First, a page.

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Victor Cruz trying to adjust to new role as a team captain

Eli Manning, Victor Cruz and Damontre Moore of

Eli Manning, Victor Cruz and Damontre Moore of the Giants take the field for a game against the Arizona Cardinals at MetLife Stadium on Sunday, Sept. 14, 2014 in East Rutherford, N.J. Credit: Jim McIsaac

Victor Cruz is learning that being a captain requires more than having a "C" sewn on your jersey and calling heads or tails. It means knowing when to say something and, more importantly, knowing when not to.

"It takes a lot of resiliency and a lot of strength emotionally to withhold some of the things you feel and some of the things you want to feel to be able to translate to your team in private as opposed to out loud where people can see and make judgments on them," Cruz said Wednesday. "[You] have to talk to your team in private, which is what I have to learn to do."

That sounds like the kind of advice someone like Tom Coughlin might give a player who, for the first time in his career, finds himself in a leadership role. With Cruz's observation coming shortly after he met with Coughlin to discuss a wide manner of topics, it's a good bet that was the genesis. But Cruz also is learning first-hand that his voice carries much further now that he speaks through a captain's megaphone.

"It's something new for me," he said. "I have to be able to understand what comes with that role and understand what things are [expected] of me to do. Some of it comes naturally and some of it I have to force within myself."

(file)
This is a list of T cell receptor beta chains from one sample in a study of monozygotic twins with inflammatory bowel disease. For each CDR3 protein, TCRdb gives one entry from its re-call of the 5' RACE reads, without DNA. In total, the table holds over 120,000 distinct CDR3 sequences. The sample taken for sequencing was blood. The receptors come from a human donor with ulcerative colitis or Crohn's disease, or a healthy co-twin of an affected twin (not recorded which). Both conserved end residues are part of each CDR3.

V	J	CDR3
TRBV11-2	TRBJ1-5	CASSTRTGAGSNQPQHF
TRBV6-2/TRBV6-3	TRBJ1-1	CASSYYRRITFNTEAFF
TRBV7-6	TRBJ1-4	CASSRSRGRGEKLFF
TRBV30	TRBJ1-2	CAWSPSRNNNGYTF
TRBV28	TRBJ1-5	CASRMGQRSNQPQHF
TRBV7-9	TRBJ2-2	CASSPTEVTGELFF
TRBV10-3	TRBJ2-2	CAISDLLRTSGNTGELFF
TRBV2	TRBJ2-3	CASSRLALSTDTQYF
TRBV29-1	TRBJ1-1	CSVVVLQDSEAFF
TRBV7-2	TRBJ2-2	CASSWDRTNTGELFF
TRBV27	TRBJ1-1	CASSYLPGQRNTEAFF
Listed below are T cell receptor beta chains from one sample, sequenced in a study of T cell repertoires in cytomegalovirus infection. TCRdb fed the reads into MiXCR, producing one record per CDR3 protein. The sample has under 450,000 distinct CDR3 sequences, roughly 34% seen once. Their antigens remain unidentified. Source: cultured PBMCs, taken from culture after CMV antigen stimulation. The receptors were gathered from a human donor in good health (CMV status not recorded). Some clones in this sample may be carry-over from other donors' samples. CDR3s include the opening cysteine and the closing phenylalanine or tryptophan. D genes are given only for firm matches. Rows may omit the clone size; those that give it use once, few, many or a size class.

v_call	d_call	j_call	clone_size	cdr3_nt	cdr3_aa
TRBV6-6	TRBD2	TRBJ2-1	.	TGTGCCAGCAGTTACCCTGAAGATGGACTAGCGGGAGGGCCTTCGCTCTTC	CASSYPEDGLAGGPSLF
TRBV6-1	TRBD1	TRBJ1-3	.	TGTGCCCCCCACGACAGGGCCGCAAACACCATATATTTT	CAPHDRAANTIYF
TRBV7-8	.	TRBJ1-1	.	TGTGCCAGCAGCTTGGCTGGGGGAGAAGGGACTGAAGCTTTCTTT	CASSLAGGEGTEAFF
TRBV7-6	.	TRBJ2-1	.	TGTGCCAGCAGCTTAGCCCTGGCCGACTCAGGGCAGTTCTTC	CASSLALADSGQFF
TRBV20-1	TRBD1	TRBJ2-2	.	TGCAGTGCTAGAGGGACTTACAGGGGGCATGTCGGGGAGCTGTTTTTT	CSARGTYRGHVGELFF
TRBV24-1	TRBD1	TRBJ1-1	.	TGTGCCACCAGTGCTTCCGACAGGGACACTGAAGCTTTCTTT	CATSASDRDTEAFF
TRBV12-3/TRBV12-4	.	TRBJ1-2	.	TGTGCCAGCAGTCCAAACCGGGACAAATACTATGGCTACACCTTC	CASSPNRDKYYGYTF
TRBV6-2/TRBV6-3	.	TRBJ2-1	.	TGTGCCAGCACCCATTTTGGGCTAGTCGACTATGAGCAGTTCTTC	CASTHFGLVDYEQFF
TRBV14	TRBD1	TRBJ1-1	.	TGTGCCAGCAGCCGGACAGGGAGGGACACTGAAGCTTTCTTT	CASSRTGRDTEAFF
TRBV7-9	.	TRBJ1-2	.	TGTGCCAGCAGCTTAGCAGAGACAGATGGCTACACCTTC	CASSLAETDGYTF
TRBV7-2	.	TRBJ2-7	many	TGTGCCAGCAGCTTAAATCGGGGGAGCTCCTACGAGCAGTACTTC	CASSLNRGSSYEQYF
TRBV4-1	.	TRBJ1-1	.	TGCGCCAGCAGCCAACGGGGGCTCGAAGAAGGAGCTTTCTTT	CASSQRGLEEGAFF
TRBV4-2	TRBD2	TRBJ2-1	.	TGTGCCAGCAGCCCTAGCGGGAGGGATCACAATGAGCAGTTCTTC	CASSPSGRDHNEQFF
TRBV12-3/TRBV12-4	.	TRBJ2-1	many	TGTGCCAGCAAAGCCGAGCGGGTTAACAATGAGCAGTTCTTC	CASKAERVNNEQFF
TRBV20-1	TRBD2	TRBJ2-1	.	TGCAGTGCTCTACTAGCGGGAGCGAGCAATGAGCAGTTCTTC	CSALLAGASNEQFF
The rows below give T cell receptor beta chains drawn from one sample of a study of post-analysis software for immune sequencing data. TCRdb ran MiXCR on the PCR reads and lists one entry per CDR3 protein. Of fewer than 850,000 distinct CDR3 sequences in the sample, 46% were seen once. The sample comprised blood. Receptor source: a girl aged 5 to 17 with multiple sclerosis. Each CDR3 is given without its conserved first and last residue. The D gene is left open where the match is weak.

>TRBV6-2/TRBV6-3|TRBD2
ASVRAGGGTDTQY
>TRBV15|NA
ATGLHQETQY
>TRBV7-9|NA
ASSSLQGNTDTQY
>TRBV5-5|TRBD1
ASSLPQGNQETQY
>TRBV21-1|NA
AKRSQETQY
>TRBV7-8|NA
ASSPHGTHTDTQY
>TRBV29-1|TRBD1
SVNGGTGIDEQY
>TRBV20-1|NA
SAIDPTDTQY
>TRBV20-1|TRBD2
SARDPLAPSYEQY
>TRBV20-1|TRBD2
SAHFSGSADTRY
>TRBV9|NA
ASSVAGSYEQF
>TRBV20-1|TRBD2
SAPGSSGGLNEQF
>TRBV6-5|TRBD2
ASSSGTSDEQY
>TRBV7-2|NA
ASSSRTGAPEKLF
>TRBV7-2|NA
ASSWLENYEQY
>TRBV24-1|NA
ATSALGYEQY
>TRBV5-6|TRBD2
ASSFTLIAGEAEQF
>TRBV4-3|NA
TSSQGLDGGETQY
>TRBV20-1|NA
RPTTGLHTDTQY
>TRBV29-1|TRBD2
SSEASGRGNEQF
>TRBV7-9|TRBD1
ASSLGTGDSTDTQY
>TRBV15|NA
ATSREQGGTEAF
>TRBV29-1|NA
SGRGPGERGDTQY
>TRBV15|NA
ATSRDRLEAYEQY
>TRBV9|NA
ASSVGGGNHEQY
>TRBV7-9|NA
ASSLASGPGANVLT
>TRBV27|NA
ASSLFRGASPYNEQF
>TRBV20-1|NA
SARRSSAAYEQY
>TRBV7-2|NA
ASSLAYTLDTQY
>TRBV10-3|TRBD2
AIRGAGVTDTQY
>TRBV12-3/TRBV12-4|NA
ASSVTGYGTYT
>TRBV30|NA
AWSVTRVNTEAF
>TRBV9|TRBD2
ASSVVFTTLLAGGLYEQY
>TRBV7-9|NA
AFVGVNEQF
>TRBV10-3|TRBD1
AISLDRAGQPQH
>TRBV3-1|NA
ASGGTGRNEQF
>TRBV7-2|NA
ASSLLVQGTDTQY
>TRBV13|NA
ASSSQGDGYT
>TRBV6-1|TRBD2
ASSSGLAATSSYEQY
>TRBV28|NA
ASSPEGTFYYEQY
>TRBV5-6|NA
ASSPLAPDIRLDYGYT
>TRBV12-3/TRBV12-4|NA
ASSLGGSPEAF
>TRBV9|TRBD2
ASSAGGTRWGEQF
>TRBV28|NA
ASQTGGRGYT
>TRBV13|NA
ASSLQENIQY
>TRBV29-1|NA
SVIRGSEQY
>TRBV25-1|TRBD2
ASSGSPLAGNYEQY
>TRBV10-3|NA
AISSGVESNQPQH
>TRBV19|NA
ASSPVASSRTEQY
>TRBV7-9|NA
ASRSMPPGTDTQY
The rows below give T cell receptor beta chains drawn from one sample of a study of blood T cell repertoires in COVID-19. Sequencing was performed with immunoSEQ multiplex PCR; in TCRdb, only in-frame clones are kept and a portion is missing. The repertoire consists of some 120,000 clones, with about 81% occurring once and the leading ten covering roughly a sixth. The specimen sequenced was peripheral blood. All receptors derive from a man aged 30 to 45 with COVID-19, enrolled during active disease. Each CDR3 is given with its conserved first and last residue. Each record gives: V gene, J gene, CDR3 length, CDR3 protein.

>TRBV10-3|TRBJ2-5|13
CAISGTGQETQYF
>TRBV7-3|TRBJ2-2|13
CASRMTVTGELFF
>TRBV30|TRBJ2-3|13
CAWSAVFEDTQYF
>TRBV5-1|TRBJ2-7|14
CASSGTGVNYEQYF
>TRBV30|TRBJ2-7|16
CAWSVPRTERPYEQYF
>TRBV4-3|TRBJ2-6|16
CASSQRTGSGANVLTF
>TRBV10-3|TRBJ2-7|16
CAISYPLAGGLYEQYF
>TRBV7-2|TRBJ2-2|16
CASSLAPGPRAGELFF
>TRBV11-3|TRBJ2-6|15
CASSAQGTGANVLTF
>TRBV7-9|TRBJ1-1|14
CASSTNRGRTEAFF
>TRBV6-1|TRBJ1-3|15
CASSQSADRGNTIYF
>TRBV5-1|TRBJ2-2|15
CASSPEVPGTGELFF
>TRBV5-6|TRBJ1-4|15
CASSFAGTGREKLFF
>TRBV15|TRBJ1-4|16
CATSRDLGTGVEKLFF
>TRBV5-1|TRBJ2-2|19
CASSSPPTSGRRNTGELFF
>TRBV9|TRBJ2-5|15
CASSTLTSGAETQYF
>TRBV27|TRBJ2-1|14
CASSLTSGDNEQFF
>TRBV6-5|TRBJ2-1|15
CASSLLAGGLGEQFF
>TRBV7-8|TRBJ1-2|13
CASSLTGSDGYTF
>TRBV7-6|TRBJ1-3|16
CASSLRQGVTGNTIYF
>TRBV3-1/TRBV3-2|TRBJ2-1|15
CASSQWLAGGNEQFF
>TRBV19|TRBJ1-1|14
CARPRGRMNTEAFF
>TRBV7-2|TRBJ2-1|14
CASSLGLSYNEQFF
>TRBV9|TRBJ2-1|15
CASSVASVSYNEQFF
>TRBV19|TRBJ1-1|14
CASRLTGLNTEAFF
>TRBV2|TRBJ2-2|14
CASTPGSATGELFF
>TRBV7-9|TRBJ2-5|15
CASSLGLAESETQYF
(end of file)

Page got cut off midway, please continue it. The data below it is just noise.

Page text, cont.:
There was his assertion after the opening loss that he and Rueben Randle should be more involved in the offense, a point few could argue. That was spun in some places into a Keyshawn Johnson-type demand for more of a spotlight.

"You guys just did a good job of transferring my words over to saying that I wanted the damn ball and things like that," Cruz said gruffly to the media Wednesday. "That's all that was."

Does he regret saying those things?

"No."

Then, after Sunday's Week 2 loss to the Cardinals in which he dropped two fourth-quarter passes and could have caught a third, the fans turned on him with boos. Cruz, who had soaked up their adoration for most of his previous four seasons, said "I [couldn't] care less" about the reaction.

Is this headed toward the kind of captaincy that Santonio Holmes once had with the Jets? The kind that steers the ship into the reef rather than guides it through rough waters?

Coughlin, who interpreted Cruz's plea for more passes as a desire to win not a desire to whine, doesn't think so.

"He's a positive young man," he said.

Despite the perils in the first two weeks of his term, Cruz said he has enjoyed the job that he lobbied for and won by a vote of his teammates.

"I love it because I get to talk to my teammates from a different sphere, a different angle and they respect me for that," he said. "I can tell they respond to it and they don't just look at me like I have six heads."

Ultimately, Cruz knows that the best way to be a leader on this team is to make plays.

"I just have to go out there and catch the football," he said. "That is my job. That is what is [expected] of me, and to lead this team and to lead the receiving corps while I'm out there."

"Victor's a captain now," Coughlin said. "It's not just his [wide receiver] group, but I believe his group can and should play better and continue to help us . . .

"We're not exactly scoring any points, we need people to be in that position, and he agreed with me and he's working towards doing something about that."

The captain, it seems, has his orders from the general.

New York Sports